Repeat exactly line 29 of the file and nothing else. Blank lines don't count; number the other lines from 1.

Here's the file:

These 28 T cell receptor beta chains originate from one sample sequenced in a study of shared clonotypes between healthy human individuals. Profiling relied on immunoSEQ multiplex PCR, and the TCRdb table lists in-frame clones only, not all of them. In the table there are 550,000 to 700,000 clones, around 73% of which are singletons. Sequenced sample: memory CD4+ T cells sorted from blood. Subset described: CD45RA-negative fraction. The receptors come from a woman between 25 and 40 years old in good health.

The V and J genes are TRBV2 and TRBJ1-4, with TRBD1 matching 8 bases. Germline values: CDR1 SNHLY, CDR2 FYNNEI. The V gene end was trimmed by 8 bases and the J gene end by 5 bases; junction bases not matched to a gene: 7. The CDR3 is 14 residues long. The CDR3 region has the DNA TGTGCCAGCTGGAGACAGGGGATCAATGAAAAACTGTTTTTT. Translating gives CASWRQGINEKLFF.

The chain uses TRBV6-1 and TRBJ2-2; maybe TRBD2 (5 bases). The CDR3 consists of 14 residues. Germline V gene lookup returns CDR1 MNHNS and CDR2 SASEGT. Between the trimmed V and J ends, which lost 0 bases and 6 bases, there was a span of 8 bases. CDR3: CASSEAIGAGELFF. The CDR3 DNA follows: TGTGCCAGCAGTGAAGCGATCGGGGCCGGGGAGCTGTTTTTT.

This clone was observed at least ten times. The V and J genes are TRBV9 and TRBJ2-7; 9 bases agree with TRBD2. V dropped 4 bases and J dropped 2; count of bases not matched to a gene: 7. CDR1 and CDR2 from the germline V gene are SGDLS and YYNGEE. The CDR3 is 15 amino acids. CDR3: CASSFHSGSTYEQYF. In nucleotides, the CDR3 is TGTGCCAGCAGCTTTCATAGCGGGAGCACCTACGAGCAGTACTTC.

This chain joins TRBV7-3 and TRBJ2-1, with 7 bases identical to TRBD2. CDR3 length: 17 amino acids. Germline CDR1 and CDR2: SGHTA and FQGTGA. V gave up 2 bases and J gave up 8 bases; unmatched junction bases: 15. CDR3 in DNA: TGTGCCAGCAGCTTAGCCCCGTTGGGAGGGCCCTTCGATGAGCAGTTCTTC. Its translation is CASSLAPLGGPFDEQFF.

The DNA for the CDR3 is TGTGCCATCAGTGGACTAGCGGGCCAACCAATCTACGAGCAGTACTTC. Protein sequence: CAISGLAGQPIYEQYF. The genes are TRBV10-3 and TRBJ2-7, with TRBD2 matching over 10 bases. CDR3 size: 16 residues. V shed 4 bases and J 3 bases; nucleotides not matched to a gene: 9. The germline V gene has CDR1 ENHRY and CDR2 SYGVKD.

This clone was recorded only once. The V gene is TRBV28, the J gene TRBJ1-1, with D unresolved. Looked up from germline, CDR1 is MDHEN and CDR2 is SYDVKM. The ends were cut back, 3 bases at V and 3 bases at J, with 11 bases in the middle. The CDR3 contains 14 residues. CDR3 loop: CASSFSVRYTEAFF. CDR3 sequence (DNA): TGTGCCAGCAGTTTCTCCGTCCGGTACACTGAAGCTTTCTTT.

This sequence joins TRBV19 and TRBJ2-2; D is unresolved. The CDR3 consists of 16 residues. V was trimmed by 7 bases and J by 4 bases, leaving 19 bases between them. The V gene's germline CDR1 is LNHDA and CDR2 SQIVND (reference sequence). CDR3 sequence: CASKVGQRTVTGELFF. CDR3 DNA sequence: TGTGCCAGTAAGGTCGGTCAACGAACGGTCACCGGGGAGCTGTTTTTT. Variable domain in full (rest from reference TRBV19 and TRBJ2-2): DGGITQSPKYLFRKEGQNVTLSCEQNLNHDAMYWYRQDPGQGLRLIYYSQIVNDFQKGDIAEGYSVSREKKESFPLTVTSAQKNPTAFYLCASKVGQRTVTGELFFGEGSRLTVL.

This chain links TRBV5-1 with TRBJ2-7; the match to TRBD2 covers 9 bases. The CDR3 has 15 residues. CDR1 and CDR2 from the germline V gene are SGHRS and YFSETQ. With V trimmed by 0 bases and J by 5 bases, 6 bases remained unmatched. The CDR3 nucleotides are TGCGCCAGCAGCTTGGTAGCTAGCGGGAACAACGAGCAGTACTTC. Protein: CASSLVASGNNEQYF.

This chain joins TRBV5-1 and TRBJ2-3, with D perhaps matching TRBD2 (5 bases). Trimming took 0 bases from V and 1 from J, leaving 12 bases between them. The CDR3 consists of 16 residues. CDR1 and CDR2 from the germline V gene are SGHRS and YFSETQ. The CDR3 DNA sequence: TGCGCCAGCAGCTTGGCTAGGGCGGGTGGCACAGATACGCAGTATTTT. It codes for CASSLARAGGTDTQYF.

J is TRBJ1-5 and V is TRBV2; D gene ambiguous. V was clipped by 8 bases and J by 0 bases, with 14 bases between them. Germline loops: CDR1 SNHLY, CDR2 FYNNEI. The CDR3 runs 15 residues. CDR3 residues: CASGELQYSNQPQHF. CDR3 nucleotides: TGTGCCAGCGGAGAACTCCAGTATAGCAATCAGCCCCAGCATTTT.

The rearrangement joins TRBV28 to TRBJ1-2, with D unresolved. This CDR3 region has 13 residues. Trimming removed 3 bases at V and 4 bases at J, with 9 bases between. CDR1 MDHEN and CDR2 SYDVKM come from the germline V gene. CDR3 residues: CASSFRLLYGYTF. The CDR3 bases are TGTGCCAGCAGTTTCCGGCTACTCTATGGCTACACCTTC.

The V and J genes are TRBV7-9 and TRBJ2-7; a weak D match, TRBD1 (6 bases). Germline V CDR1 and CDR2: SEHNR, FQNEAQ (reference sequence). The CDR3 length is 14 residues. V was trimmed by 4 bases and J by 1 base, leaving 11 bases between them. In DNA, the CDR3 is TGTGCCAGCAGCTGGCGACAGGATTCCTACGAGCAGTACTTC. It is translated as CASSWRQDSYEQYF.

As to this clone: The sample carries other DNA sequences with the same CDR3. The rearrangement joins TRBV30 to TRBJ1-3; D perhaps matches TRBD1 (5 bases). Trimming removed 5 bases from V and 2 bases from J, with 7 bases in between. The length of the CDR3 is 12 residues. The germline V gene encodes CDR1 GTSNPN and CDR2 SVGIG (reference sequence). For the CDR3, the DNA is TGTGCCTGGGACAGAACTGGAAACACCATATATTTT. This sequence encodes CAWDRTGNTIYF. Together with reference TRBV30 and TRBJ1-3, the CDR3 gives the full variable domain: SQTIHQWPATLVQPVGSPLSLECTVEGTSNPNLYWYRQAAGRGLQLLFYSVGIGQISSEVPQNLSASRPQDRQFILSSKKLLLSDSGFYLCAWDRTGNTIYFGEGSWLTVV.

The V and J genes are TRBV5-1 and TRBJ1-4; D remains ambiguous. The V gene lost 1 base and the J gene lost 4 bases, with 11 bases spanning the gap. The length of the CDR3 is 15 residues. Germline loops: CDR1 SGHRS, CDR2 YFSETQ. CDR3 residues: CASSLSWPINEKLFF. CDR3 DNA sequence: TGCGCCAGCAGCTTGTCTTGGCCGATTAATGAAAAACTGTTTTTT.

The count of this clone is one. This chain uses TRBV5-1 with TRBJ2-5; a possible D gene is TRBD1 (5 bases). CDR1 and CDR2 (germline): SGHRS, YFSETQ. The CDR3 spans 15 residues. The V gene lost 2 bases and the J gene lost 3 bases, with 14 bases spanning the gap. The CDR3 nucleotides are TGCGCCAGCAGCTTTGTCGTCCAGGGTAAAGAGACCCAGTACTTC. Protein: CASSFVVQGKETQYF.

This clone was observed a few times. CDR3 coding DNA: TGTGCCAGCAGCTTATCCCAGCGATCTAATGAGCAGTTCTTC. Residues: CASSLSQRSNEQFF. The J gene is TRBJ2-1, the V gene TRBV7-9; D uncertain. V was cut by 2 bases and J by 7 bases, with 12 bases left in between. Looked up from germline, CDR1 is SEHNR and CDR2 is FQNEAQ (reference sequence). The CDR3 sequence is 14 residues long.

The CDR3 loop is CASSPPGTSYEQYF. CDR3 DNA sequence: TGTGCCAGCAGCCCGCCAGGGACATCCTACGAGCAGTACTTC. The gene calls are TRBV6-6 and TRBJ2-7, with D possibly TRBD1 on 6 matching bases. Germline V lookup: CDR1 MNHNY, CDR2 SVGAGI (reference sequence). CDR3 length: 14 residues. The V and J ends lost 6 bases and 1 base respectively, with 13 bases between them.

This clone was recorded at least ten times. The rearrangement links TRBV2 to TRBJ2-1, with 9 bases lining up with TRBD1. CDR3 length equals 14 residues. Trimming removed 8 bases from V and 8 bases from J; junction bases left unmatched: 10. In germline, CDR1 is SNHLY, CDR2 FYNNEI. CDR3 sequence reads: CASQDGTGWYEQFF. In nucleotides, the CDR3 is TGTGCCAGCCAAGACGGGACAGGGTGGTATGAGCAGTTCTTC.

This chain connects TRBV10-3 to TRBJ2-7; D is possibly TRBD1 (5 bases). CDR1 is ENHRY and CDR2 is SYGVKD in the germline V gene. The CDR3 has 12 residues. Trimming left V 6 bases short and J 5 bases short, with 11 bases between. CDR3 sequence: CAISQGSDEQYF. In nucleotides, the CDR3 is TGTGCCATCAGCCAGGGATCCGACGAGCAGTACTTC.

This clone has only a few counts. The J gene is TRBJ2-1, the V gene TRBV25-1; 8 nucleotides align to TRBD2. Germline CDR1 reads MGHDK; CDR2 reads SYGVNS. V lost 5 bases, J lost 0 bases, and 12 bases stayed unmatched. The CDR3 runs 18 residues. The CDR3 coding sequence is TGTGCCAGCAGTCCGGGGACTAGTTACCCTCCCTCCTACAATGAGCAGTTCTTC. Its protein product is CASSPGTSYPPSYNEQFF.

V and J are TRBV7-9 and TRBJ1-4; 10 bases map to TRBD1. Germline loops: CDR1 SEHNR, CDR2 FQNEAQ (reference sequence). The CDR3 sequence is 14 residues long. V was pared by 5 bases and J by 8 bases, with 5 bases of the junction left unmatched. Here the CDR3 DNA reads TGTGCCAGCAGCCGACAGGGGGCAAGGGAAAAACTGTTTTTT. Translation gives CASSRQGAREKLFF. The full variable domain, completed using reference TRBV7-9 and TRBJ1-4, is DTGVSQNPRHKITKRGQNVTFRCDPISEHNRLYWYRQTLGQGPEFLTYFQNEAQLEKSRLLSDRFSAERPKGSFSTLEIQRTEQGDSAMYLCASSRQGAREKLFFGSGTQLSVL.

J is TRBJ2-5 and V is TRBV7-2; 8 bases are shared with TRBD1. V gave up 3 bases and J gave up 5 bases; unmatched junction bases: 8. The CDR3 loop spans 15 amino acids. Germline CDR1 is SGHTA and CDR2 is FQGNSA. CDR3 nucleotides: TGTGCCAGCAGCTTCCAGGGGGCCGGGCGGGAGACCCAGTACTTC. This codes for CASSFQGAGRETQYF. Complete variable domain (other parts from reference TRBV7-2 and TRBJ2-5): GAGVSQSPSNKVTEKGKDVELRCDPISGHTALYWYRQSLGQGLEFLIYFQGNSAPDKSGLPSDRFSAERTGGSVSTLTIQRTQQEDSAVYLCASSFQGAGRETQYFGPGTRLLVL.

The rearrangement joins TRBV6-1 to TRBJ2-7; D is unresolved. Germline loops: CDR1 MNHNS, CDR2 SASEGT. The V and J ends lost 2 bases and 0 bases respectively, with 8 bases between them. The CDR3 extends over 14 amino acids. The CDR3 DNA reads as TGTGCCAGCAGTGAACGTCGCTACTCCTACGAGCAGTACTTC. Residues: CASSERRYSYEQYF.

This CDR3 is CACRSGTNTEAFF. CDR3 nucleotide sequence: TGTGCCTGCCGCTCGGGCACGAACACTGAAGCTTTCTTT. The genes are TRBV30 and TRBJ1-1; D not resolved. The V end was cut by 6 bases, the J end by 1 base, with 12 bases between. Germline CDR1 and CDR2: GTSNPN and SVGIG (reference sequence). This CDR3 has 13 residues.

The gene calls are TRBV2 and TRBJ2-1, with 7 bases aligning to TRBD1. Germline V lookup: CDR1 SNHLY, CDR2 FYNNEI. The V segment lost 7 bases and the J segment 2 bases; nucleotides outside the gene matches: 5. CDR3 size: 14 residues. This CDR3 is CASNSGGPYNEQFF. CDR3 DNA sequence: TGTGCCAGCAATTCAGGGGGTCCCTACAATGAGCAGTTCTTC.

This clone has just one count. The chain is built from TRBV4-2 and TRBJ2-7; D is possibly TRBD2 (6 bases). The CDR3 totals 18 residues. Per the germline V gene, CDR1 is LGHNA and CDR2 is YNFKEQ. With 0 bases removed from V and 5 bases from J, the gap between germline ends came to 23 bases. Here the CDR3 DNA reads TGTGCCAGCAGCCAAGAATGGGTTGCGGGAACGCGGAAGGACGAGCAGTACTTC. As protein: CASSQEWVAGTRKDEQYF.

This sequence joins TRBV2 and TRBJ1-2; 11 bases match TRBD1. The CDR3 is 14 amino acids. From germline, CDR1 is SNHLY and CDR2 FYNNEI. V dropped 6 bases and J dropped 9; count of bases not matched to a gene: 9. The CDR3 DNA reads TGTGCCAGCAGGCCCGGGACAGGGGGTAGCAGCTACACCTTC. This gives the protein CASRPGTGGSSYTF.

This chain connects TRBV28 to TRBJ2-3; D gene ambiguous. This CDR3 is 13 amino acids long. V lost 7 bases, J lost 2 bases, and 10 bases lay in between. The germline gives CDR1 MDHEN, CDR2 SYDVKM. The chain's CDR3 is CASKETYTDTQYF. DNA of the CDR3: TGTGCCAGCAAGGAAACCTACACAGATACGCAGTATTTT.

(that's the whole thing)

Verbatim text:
This chain connects TRBV28 to TRBJ2-3; D gene ambiguous. This CDR3 is 13 amino acids long. V lost 7 bases, J lost 2 bases, and 10 bases lay in between. The germline gives CDR1 MDHEN, CDR2 SYDVKM. The chain's CDR3 is CASKETYTDTQYF. DNA of the CDR3: TGTGCCAGCAAGGAAACCTACACAGATACGCAGTATTTT.